Share it Please
|Edmund's soliloquy on bastardy which|
also introduces his ambivalence
The variety of sources used in the Slack conversation of our class has made me think more about using other sources that are not necessarily academic, such as film adaptations or playlists or Internet image boards. This abundance of source material makes me want to explore the visual representations of Edmund and how film or artistic adaptations have commented on his sexuality. It would be especially interesting to try discussing this topic with both people who have read "King Lear" and people who are not familiar with the play to see what they think.
That all being said, here are some possible thesis statements:
[policy claim] The character of Edmund in King Lear should be read as an asexual character in order to understand his ambivalence towards his bastardy and link the play to general Elizabethan commentary on illegitimacy.
[definition claim] Edmund of Gloucester is an asexual character in that he shares similarities to other asexual, power hungry characters in other Shakespeare plays.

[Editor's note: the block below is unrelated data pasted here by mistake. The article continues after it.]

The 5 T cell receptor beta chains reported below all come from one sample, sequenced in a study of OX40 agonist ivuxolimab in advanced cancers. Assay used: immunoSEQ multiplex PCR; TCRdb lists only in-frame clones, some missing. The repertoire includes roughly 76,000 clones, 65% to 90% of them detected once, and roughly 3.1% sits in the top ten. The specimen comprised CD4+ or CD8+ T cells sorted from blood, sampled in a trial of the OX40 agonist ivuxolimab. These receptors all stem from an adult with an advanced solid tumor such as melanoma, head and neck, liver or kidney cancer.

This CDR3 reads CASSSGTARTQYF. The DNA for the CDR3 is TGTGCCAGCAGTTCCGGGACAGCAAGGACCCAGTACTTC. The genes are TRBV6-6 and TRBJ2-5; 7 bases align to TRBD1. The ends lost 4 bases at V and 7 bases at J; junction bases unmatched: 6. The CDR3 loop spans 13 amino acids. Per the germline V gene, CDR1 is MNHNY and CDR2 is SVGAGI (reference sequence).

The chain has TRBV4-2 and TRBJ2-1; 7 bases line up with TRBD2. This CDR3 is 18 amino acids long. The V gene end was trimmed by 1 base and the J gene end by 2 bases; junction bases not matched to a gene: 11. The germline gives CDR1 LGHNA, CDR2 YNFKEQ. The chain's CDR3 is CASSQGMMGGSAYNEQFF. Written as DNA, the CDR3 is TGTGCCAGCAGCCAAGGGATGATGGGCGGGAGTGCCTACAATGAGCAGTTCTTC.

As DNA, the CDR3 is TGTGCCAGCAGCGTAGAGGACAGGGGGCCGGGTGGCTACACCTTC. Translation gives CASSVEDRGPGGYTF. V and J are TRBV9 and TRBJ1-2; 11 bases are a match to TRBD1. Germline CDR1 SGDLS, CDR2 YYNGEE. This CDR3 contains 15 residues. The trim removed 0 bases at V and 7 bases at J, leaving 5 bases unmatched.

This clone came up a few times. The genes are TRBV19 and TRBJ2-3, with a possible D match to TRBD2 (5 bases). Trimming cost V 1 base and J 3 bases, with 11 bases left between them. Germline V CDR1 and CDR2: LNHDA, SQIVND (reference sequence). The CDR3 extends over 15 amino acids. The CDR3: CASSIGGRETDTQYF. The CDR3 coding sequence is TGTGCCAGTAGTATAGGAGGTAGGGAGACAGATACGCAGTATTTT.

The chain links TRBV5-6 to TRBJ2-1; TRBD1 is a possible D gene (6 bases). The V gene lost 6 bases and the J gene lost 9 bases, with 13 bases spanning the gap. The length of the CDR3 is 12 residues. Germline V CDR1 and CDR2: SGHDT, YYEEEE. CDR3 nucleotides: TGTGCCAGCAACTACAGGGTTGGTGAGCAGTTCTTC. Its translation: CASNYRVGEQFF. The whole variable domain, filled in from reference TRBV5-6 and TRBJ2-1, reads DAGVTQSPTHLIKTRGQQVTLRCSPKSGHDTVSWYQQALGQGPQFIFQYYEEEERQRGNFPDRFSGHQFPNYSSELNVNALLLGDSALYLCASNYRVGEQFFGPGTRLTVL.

[comparison claim] The conniving bastard Edmund in King Lear is similar to Lady Macbeth from Macbeth in his complete repression of his sexual drives in order to efficiently pursue power at the expense of other, less inhibited characters.
[evaluation claim] Edmund is a more complex character than the sisters in that he does not seem to be weakened by strong sex drives and he redeems himself before his death.
[causal claim] Because of his lack of apparent heteronormative sexuality, Edmund has been depicted in modern adaptations as more effeminate or even homosexual, thereby giving an interesting LGBTQ dimension to the Shakespeare play.